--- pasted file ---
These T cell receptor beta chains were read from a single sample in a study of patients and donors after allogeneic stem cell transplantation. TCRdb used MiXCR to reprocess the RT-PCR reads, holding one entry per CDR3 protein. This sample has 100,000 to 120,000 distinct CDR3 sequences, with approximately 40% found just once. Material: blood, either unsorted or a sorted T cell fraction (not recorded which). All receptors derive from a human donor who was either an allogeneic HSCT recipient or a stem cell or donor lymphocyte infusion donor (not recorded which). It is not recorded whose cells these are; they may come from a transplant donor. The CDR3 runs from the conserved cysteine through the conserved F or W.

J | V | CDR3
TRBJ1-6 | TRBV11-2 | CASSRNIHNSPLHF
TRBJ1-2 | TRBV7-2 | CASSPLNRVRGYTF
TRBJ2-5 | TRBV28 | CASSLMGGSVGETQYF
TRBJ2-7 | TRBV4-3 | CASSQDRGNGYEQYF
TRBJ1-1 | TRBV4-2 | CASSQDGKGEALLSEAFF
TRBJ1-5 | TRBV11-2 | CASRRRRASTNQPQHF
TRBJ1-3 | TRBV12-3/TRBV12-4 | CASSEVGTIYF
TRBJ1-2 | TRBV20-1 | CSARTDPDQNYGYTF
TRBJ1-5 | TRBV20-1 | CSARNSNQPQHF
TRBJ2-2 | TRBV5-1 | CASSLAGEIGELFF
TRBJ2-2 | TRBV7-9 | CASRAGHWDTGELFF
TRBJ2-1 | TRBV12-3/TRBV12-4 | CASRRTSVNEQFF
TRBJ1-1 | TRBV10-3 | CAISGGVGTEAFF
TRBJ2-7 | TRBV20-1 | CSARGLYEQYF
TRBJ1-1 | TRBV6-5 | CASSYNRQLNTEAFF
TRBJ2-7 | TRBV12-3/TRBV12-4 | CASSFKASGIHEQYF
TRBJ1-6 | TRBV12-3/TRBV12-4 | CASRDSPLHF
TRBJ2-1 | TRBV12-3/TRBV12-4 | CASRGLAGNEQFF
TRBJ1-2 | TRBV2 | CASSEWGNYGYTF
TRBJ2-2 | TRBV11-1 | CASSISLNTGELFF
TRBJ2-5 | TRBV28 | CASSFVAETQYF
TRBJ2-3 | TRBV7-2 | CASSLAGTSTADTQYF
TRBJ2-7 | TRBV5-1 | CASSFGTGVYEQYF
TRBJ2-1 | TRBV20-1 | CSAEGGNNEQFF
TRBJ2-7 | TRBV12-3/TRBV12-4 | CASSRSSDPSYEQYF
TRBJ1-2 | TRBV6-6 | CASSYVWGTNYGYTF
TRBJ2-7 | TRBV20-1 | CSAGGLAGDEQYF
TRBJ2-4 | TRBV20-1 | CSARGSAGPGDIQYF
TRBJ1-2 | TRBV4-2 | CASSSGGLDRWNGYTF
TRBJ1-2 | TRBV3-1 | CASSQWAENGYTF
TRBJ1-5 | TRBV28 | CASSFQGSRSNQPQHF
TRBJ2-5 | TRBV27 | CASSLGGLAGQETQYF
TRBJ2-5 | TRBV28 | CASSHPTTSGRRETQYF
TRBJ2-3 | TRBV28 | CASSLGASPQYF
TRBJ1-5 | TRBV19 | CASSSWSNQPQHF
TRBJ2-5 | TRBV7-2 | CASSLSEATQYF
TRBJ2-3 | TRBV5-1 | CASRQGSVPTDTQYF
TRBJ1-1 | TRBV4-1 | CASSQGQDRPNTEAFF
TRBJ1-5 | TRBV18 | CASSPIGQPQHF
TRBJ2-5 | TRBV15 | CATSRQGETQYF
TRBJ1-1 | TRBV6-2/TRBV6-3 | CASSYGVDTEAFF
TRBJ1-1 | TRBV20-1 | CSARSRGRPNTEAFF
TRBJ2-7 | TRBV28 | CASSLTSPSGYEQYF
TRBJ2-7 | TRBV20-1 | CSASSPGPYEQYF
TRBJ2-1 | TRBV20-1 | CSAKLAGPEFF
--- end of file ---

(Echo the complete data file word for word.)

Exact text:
These T cell receptor beta chains were read from a single sample in a study of patients and donors after allogeneic stem cell transplantation. TCRdb used MiXCR to reprocess the RT-PCR reads, holding one entry per CDR3 protein. This sample has 100,000 to 120,000 distinct CDR3 sequences, with approximately 40% found just once. Material: blood, either unsorted or a sorted T cell fraction (not recorded which). All receptors derive from a human donor who was either an allogeneic HSCT recipient or a stem cell or donor lymphocyte infusion donor (not recorded which). It is not recorded whose cells these are; they may come from a transplant donor. The CDR3 runs from the conserved cysteine through the conserved F or W.

J | V | CDR3
TRBJ1-6 | TRBV11-2 | CASSRNIHNSPLHF
TRBJ1-2 | TRBV7-2 | CASSPLNRVRGYTF
TRBJ2-5 | TRBV28 | CASSLMGGSVGETQYF
TRBJ2-7 | TRBV4-3 | CASSQDRGNGYEQYF
TRBJ1-1 | TRBV4-2 | CASSQDGKGEALLSEAFF
TRBJ1-5 | TRBV11-2 | CASRRRRASTNQPQHF
TRBJ1-3 | TRBV12-3/TRBV12-4 | CASSEVGTIYF
TRBJ1-2 | TRBV20-1 | CSARTDPDQNYGYTF
TRBJ1-5 | TRBV20-1 | CSARNSNQPQHF
TRBJ2-2 | TRBV5-1 | CASSLAGEIGELFF
TRBJ2-2 | TRBV7-9 | CASRAGHWDTGELFF
TRBJ2-1 | TRBV12-3/TRBV12-4 | CASRRTSVNEQFF
TRBJ1-1 | TRBV10-3 | CAISGGVGTEAFF
TRBJ2-7 | TRBV20-1 | CSARGLYEQYF
TRBJ1-1 | TRBV6-5 | CASSYNRQLNTEAFF
TRBJ2-7 | TRBV12-3/TRBV12-4 | CASSFKASGIHEQYF
TRBJ1-6 | TRBV12-3/TRBV12-4 | CASRDSPLHF
TRBJ2-1 | TRBV12-3/TRBV12-4 | CASRGLAGNEQFF
TRBJ1-2 | TRBV2 | CASSEWGNYGYTF
TRBJ2-2 | TRBV11-1 | CASSISLNTGELFF
TRBJ2-5 | TRBV28 | CASSFVAETQYF
TRBJ2-3 | TRBV7-2 | CASSLAGTSTADTQYF
TRBJ2-7 | TRBV5-1 | CASSFGTGVYEQYF
TRBJ2-1 | TRBV20-1 | CSAEGGNNEQFF
TRBJ2-7 | TRBV12-3/TRBV12-4 | CASSRSSDPSYEQYF
TRBJ1-2 | TRBV6-6 | CASSYVWGTNYGYTF
TRBJ2-7 | TRBV20-1 | CSAGGLAGDEQYF
TRBJ2-4 | TRBV20-1 | CSARGSAGPGDIQYF
TRBJ1-2 | TRBV4-2 | CASSSGGLDRWNGYTF
TRBJ1-2 | TRBV3-1 | CASSQWAENGYTF
TRBJ1-5 | TRBV28 | CASSFQGSRSNQPQHF
TRBJ2-5 | TRBV27 | CASSLGGLAGQETQYF
TRBJ2-5 | TRBV28 | CASSHPTTSGRRETQYF
TRBJ2-3 | TRBV28 | CASSLGASPQYF
TRBJ1-5 | TRBV19 | CASSSWSNQPQHF
TRBJ2-5 | TRBV7-2 | CASSLSEATQYF
TRBJ2-3 | TRBV5-1 | CASRQGSVPTDTQYF
TRBJ1-1 | TRBV4-1 | CASSQGQDRPNTEAFF
TRBJ1-5 | TRBV18 | CASSPIGQPQHF
TRBJ2-5 | TRBV15 | CATSRQGETQYF
TRBJ1-1 | TRBV6-2/TRBV6-3 | CASSYGVDTEAFF
TRBJ1-1 | TRBV20-1 | CSARSRGRPNTEAFF
TRBJ2-7 | TRBV28 | CASSLTSPSGYEQYF
TRBJ2-7 | TRBV20-1 | CSASSPGPYEQYF
TRBJ2-1 | TRBV20-1 | CSAKLAGPEFF